United Tribes NewsLeaders question B-I-A budget priorities
12 February 2004
BISMARCK, ND - Next year's Federal spending plan unveiled by the Bush Administration is a "bad budget" for Indian Country. That's the sentiment of Tex Hall, Chairman of Three Affiliated Tribes and President of the National Congress of American Indians.
Speaking February 12 at United Tribes Technical College, Hall said the budget does not reflect priorities that tribes have been working on for a long time. He wants to know who made the final budget decisions for the Bureau of Indian Affairs.
"We've rolled up our sleeves to work on the budget through the bureau's budget advisory council," said Hall. "And we don't know who approved this budget as it came out."
According to Hall, the budget was decreased by $52 million. Another $100 million was shifted into different line items for purposes other than those prioritized by tribes. Funding was taken from education programs, school construction, transportation, and roads. The budget shifts appear to emphasize the department's controversial efforts at trust reform. The effect is a budget that clearly leaves Indian families behind, said Hall.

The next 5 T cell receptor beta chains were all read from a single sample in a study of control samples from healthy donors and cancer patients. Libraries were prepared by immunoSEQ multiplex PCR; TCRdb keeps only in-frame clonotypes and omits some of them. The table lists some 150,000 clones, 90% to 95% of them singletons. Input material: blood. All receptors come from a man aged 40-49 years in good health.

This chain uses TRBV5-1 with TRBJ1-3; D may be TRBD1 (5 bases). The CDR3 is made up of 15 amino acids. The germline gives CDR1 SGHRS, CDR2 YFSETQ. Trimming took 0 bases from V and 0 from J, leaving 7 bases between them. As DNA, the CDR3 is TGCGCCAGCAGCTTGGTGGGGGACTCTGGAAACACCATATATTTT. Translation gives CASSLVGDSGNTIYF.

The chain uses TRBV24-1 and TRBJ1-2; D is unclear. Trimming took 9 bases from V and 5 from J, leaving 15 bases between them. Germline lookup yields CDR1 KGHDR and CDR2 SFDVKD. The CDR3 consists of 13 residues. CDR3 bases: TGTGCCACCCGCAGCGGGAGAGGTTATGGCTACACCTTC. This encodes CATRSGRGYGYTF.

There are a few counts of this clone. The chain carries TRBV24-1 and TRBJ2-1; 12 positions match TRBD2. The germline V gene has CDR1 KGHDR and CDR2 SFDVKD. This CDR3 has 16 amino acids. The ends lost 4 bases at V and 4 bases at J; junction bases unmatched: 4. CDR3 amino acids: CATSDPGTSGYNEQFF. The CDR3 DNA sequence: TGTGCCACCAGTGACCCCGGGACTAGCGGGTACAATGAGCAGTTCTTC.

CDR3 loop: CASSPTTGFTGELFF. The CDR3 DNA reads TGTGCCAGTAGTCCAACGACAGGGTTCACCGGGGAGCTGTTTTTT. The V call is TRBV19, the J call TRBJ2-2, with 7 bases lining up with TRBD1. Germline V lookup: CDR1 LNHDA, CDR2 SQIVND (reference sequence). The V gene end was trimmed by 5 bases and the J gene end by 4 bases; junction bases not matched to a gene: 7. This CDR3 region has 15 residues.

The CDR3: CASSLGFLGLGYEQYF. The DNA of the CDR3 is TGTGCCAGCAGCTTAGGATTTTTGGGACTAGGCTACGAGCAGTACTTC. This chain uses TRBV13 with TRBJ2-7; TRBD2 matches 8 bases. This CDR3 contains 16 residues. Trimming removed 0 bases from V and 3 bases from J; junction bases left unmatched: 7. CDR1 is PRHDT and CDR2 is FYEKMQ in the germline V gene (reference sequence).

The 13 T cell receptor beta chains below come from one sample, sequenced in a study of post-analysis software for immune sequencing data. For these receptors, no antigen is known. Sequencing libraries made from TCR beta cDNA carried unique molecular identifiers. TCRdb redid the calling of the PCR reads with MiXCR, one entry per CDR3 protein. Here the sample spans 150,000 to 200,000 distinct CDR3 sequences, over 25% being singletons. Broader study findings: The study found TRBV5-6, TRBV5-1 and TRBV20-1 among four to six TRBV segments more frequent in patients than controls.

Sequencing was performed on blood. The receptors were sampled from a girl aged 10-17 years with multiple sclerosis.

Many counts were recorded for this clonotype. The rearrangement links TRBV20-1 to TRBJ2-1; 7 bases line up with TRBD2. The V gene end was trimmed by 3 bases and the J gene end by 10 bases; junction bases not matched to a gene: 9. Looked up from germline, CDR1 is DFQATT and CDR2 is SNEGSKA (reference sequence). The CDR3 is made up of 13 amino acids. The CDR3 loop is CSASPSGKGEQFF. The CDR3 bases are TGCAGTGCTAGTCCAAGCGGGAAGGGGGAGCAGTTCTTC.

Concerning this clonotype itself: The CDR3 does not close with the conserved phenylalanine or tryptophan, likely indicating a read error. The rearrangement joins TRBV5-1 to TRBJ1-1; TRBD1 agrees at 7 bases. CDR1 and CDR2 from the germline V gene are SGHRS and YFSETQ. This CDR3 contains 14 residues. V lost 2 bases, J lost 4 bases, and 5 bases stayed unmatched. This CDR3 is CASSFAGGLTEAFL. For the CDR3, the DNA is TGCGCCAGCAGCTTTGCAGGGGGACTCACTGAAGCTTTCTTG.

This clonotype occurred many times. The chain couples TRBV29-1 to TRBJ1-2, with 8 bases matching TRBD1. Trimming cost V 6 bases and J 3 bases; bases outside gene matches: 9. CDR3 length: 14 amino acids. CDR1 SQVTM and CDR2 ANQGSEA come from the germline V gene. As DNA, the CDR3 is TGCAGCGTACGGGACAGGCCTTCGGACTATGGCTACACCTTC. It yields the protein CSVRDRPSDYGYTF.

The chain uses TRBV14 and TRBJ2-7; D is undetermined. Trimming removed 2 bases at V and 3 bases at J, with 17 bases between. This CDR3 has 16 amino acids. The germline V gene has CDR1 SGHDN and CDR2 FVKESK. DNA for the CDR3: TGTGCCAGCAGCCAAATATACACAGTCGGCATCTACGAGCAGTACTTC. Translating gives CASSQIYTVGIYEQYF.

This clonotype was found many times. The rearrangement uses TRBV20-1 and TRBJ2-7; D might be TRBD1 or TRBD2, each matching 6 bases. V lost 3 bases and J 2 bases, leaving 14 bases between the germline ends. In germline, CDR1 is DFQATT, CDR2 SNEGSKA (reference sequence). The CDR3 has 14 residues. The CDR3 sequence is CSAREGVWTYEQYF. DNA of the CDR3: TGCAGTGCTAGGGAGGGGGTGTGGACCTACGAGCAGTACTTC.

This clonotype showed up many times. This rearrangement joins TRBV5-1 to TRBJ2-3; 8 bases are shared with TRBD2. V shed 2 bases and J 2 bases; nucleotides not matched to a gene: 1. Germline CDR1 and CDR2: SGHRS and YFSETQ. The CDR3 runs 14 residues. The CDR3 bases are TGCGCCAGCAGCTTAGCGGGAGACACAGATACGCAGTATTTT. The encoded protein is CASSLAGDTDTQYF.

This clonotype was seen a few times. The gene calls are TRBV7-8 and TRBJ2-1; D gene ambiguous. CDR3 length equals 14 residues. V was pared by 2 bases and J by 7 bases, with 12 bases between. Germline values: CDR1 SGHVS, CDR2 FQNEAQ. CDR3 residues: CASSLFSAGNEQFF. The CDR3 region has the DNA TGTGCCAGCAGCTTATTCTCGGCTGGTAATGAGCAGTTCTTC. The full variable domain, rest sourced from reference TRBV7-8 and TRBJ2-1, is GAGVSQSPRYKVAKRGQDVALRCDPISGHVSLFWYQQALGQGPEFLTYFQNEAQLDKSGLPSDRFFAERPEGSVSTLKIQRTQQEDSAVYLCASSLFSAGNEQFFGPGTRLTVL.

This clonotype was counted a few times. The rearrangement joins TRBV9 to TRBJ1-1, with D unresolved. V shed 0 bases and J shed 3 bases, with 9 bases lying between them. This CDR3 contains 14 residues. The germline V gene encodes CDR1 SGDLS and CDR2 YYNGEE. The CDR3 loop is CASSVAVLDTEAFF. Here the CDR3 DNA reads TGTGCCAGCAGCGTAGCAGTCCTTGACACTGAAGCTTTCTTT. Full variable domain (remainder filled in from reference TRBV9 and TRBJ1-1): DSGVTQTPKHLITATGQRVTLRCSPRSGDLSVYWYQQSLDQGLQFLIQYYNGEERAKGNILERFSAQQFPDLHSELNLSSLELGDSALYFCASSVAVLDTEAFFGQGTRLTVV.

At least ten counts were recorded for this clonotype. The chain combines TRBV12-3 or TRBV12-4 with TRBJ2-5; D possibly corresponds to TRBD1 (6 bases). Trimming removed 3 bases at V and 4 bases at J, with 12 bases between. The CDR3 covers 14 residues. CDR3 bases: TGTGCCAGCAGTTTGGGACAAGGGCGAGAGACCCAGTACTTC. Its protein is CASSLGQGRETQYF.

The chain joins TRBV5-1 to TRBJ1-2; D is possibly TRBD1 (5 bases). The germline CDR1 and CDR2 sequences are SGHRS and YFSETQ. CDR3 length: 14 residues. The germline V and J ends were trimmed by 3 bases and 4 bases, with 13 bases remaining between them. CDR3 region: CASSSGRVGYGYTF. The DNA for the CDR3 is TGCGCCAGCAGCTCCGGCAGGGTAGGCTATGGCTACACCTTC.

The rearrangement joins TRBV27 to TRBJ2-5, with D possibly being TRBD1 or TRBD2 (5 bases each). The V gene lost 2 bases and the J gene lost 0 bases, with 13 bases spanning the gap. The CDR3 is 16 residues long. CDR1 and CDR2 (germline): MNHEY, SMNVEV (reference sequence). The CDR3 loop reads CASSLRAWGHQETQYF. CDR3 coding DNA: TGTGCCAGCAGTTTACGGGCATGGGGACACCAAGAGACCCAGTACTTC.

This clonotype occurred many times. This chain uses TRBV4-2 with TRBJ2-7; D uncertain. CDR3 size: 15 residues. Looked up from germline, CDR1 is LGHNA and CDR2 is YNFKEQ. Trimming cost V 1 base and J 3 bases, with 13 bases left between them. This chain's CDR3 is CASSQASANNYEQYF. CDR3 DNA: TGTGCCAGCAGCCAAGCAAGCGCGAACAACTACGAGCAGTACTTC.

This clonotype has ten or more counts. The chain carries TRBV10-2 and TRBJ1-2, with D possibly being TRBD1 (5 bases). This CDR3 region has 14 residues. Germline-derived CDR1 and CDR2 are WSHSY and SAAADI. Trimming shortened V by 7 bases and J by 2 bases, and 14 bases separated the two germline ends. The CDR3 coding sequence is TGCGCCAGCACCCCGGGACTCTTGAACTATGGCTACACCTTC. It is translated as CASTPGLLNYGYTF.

"There's going to be people who will say that the tribes bought off on this," said Hall. "And that's completely hogwash. This budget is not supported by the National Tribal B-I-A Budget Advisory Council or Aberdeen Area leaders."
Among specific budget changes Hall pointed to was the elimination of $3 million in funding for United Tribes Technical College.
UTTC President David M. Gipp told the gathering that the B-I-A budget points to the absence of a national priority to educate and train Indian children, youth and adults.
"The Interior Department is very interested in harvesting timber and extracting the oil in Alaska for business," said Gipp. "But what about the human resources in Indian America?"
Hall explained that tribes have followed the bureau's budget methodology using justification forms and program assessment rating tools to show that funding is well spent.
"We've been at the table contributing to the formation of these budgets," said Hall. "We want to know what happened this time? Was it at the central office? Was it at OMB? We don't know. And we need to have an answer."
Hall said he was optimistic that earlier recommendations would be restored as tribal leaders submitted their priorities to Congress in the very near future.
Tribal leaders, agency superintendents and administrative personnel attended the Great Plains B-I-A Regional budget information and planning meeting. They reviewed the proposed FY 2005 budget and focused on forming plans, identifying priorities and making recommendations for the FY 2006 budget.
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